If you’re like me you’ve had 101 arguments about hip hop with 1001 different people. Arguments are inevitable once questions like “Who’d be the best rapper if B.I.G. were still here?” and “What the heck was Nas thinking with Nastrodamus?” come up.
Undoubtedly, the most pervasive question in Hip Hop, the one that has been around since its earliest days, is: what is the difference between “mainstream” and “underground” rap music?
Of course, these are two terms that every rap fan has in their vocabulary; but I’d bet you a value-meal that most people don’t have a solid understanding of what the terms mean, much less the difference between them. Most casual hip hop fans would probably say something like the following:
Mainstream rap music sells; underground rap music doesn’t.
Seems plausible. Certainly, mainstream artists like those on the cover of XXL and Ozone Magazine sell more units than the “underground” artists that line their pages, right?
Not so fast.
Using that definition, it would be difficult to classify artists like Lupe Fiasco, whose “underground” career bears a strong resemblance to his post Food & Liquor “mainstream” career. And how about Talib Kweli, Pete Rock, and the long list of artists who have had sales success; yet never come close to mainstream acceptance?
It seems then, that there is more to the mainstream/underground distinction than just dollars. Perhaps being “mainstream” has to do with one’s message. After all, there is the Common misconception (pun-intended) that underground artists “keep it real” and refuse to sell-out. Somehow, underground artists tend to be perceived generally as deeper, more skilled and more authentic than rappers on TRL. Even artists themselves sometimes espouse this idea, as does Jay-Z on The Black Album:
“If skills sold, truth be told, I’d probably be, lyrically Talib Kweli. Truthfully, I wanna rhyme like Common Sense (but I did 5 mil); I ain’t been rhymin’ like Common since.” – “Moment of Clarity”
But this, too is an over-simplification. There are plenty of examples of brilliant albums (and artists) that are as mainstream as it gets; and just as many examples of underground rap music that is just plain trash.
What is needed, then, is a more precise measure of what constitutes “mainstream”. So, I decided to ask the question: just how mainstream is mainstream Hip Hop?
To answer it, I chose two major indicators of mainstream American culture: 1) celebrity rankings, and 2) Nielsen Soundscan figures.
We live in a society where Jamie Lynn Spears, Anna Nicole Smith, David Beckham and Kim Kardashian are more recognizable names than Ben Bernanke, Julian Bond, Mumia Abu-Jamal, and Ted Turner. Celebrities dominate more than the nightly news; they dominate our national conciousness.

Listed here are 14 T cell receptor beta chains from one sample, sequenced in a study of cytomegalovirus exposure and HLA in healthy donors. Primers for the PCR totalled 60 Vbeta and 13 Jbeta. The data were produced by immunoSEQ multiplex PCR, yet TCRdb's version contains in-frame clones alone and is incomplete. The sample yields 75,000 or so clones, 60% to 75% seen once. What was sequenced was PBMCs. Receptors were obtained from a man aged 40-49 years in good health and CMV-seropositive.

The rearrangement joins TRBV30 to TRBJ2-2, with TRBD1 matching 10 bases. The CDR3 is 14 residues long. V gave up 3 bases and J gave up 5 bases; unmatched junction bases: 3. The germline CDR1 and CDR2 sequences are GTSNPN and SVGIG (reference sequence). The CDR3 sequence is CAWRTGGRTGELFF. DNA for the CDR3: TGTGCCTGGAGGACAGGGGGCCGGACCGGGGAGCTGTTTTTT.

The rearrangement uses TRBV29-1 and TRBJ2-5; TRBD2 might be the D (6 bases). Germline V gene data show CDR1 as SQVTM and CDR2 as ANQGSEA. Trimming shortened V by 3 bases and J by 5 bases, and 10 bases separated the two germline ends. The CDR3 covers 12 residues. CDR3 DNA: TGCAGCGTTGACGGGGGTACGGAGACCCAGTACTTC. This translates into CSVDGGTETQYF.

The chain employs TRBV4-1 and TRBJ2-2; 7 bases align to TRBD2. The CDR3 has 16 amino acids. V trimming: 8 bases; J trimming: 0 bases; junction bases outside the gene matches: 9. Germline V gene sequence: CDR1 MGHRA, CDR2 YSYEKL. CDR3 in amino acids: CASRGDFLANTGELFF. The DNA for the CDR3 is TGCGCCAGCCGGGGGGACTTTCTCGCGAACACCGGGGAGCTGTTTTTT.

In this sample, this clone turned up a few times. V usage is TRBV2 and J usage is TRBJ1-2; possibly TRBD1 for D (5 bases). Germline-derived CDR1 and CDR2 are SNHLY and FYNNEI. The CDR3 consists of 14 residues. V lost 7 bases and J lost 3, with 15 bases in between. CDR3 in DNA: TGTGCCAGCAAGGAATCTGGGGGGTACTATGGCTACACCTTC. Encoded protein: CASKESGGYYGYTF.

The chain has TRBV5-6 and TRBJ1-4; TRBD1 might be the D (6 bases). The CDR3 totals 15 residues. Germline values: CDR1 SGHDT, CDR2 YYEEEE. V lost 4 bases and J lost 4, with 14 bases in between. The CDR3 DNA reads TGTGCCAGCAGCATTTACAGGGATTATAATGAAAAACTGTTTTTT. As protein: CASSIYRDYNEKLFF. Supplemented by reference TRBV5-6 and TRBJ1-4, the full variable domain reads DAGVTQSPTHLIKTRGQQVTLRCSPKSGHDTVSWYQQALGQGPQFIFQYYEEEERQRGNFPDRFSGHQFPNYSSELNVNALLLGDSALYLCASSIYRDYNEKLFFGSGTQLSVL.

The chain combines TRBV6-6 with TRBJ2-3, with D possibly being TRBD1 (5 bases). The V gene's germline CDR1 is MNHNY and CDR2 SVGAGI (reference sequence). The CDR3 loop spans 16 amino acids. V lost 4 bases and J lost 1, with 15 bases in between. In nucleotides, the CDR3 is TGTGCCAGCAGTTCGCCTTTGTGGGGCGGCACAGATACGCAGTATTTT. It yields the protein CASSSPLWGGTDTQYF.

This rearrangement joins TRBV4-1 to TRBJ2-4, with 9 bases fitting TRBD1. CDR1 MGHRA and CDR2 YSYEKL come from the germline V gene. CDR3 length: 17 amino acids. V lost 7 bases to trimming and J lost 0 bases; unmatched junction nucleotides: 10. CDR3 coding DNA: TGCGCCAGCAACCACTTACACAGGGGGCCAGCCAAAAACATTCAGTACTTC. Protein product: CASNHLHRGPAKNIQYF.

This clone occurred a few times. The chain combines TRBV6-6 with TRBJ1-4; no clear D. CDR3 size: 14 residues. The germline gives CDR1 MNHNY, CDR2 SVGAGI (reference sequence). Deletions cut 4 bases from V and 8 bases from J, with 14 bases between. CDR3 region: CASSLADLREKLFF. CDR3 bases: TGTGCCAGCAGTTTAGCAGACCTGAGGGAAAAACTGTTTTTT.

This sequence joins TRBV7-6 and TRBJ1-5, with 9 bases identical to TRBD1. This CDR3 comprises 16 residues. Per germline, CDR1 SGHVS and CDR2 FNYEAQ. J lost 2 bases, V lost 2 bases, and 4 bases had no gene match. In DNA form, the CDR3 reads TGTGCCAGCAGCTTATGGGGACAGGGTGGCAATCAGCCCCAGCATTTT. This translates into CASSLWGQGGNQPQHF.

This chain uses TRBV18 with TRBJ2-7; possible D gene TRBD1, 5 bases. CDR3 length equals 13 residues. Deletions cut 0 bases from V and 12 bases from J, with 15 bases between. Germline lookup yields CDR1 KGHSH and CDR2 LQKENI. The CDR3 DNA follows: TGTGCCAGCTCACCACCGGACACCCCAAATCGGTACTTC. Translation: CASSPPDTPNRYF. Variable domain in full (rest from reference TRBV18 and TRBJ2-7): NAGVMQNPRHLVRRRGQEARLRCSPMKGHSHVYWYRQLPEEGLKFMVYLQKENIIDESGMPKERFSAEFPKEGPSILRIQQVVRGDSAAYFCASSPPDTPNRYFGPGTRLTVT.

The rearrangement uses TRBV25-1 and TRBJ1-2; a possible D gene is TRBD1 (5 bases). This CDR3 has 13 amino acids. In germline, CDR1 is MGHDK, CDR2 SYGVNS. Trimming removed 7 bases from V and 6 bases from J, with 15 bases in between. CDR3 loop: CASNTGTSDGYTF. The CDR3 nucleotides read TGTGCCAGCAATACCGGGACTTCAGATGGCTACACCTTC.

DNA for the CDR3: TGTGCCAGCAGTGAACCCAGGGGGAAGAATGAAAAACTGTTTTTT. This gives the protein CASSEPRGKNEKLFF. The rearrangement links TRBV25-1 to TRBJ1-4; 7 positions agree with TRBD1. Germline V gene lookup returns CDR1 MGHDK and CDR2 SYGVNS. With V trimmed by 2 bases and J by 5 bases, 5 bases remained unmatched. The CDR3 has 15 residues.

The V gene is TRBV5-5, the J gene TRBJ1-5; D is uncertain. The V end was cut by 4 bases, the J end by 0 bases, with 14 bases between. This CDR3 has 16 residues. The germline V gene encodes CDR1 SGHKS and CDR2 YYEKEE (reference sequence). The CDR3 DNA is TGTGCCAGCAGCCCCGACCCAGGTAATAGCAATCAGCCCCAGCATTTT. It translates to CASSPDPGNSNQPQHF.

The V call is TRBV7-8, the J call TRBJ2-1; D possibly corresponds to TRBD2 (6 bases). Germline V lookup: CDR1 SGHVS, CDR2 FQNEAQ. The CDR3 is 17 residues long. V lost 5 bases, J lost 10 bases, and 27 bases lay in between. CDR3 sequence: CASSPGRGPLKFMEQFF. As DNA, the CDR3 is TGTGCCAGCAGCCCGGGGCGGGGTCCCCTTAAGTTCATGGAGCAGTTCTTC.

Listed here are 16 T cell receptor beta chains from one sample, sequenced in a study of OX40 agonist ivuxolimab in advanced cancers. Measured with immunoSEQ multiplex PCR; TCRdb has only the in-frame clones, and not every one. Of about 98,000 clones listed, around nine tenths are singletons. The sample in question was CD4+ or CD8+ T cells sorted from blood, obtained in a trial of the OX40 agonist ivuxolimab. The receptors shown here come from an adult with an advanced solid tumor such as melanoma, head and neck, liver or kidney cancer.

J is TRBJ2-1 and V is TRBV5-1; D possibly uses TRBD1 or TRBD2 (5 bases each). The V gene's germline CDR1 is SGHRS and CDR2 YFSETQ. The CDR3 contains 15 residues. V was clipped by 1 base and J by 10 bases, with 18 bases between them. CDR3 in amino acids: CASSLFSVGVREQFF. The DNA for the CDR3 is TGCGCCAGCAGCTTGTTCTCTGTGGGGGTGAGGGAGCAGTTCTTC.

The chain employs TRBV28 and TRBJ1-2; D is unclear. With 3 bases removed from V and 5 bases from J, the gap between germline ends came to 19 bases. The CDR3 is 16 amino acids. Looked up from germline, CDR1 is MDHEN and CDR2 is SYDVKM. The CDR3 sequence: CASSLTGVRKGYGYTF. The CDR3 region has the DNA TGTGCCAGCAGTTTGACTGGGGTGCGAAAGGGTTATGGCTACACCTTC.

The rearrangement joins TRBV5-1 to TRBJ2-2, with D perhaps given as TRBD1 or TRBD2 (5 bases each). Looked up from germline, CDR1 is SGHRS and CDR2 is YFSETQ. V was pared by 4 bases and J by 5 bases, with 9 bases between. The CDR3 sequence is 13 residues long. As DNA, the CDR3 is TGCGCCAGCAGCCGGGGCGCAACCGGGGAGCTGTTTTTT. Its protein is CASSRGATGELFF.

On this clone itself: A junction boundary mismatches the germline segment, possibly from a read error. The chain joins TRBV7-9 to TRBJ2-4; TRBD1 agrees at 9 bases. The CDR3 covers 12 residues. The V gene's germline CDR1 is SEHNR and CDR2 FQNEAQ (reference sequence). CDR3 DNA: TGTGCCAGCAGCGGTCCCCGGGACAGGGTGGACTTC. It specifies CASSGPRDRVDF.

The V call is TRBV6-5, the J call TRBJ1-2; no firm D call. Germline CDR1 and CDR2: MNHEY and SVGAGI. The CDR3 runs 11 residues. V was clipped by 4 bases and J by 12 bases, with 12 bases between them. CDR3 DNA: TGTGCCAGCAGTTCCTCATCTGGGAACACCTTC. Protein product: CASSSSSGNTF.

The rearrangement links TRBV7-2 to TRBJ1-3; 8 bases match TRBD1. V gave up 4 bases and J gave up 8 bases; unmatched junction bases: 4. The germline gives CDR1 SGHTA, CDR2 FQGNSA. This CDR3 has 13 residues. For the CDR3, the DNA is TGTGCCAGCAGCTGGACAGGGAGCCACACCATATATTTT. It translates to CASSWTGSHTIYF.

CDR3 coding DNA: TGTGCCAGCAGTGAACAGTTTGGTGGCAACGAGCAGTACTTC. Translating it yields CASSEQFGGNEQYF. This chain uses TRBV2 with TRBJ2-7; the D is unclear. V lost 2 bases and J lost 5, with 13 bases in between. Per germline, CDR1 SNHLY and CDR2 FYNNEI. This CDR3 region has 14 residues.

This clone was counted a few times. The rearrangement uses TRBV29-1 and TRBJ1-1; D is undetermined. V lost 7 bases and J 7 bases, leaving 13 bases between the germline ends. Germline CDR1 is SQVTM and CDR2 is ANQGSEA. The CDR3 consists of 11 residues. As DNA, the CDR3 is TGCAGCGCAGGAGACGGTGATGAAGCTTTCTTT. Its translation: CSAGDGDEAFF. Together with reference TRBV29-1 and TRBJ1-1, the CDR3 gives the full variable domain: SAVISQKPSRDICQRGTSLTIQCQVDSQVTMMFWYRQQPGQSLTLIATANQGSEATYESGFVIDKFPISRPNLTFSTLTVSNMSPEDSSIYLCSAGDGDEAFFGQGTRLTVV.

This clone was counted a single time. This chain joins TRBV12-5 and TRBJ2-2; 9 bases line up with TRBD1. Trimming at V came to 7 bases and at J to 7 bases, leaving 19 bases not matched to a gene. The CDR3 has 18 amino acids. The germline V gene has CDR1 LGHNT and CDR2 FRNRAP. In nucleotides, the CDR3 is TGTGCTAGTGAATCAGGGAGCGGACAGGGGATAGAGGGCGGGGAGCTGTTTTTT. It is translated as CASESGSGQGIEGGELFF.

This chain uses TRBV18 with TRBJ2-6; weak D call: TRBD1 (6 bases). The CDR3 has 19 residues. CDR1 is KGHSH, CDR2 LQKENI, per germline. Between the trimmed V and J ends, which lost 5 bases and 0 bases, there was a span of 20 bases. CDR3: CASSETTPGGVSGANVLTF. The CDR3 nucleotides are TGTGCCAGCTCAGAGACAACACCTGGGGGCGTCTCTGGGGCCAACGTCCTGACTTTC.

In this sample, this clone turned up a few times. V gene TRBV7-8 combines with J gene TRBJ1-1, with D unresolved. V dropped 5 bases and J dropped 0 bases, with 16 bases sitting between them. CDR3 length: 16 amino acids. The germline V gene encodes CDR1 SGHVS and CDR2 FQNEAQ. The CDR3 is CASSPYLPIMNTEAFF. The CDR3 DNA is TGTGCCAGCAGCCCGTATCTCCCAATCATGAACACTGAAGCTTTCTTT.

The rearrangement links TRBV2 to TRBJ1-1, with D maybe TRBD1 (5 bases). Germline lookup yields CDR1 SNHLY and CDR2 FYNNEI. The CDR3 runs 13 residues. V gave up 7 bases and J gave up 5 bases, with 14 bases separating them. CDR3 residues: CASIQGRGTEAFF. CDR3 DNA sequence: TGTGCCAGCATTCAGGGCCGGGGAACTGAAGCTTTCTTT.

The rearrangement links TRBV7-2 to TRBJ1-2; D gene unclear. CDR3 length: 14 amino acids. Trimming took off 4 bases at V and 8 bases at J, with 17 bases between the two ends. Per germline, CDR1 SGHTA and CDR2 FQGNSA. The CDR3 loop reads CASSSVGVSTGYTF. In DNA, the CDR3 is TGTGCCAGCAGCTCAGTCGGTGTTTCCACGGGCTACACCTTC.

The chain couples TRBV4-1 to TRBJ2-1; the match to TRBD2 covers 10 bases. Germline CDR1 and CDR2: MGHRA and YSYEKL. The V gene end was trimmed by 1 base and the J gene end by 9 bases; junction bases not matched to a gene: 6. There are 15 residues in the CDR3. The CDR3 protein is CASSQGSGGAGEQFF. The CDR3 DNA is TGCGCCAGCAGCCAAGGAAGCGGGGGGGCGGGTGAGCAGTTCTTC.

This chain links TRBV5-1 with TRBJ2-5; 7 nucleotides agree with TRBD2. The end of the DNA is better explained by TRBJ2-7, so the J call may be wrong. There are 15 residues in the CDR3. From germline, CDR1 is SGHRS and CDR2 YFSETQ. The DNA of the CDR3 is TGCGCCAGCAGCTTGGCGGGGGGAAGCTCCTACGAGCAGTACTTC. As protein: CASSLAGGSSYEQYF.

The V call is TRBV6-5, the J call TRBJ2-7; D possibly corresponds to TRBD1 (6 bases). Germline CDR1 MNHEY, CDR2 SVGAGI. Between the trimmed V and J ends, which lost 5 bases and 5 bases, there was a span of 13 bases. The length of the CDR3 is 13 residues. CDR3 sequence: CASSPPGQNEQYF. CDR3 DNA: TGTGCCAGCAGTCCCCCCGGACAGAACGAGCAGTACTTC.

Therefore, one indicator of just how mainstream Hip Hop is is a look at how celebrities from the world of Hip Hop compare to other celebrities in terms of popularity. Recently the folks at MSN (the folks that bring you Windows Live) created a celebrity ranking system that works by comparing the number of online searches for Hollywood figures, radio personalities, fashionista, athletes, politicians, and the like. Users can then view rankings that show each celebrity’s popularity status relative to other celebrities.
The results may surprise you.
As of this writing:
• Britney Spears is ranked #1.
• Only one rapper (Lil Wayne, #9) made the Top 10.
• Akon (#17) is more popular than Oprah Winfrey (#30).
• Michael Jackson is one spot above Janet Jackson (#49 & #50 respectively)
Overall, within the top 100 there are 20 celebrities associated with Hip Hop and/or R&B (including Vida Guerra but excluding Kid Rock). That means that only approximately 20% of society’s star power is attributable to Hip Hop.
Nielsen Soundscan is an information system that tracks sales of music and music video products throughout the United States and Canada. Sales data from point-of-sale cash registers is collected weekly from over 14,000 retail, mass merchant and non-traditional (on-line stores, venues, etc) outlets. Weekly data is compiled and made available every Wednesday. Nielsen Soundscan clients include all major and most independent record companies, distribution companies, artist managers, booking agents, concert promoters, venue owners, traditional retailers, online retailers and digital delivery companies. Soundscan began tracking sales data for Billboard on March 1, 1991. MTV, Vh1, CMT and all major media regularly use Nielsen Soundscan data as well.